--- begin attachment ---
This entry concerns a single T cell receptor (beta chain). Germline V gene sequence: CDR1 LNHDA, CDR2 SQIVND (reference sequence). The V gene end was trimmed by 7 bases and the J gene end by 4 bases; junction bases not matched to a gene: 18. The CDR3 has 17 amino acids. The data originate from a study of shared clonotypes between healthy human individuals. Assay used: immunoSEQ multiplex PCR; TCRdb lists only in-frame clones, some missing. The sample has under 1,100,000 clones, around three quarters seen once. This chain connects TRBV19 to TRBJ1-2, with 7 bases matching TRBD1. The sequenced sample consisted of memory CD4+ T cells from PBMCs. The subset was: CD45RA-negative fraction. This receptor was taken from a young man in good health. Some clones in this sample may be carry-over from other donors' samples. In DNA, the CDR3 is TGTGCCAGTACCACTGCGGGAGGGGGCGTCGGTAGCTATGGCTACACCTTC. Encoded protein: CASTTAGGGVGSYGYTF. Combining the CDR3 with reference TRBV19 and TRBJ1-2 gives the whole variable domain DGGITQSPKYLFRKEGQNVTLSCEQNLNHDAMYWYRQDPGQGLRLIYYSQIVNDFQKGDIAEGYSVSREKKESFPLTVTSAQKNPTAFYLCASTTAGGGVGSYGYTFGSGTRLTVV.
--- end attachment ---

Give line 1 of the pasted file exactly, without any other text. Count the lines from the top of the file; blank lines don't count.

This entry concerns a single T cell receptor (beta chain). Germline V gene sequence: CDR1 LNHDA, CDR2 SQIVND (reference sequence). The V gene end was trimmed by 7 bases and the J gene end by 4 bases; junction bases not matched to a gene: 18. The CDR3 has 17 amino acids. The data originate from a study of shared clonotypes between healthy human individuals. Assay used: immunoSEQ multiplex PCR; TCRdb lists only in-frame clones, some missing. The sample has under 1,100,000 clones, around three quarters seen once. This chain connects TRBV19 to TRBJ1-2, with 7 bases matching TRBD1. The sequenced sample consisted of memory CD4+ T cells from PBMCs. The subset was: CD45RA-negative fraction. This receptor was taken from a young man in good health. Some clones in this sample may be carry-over from other donors' samples. In DNA, the CDR3 is TGTGCCAGTACCACTGCGGGAGGGGGCGTCGGTAGCTATGGCTACACCTTC. Encoded protein: CASTTAGGGVGSYGYTF. Combining the CDR3 with reference TRBV19 and TRBJ1-2 gives the whole variable domain DGGITQSPKYLFRKEGQNVTLSCEQNLNHDAMYWYRQDPGQGLRLIYYSQIVNDFQKGDIAEGYSVSREKKESFPLTVTSAQKNPTAFYLCASTTAGGGVGSYGYTFGSGTRLTVV.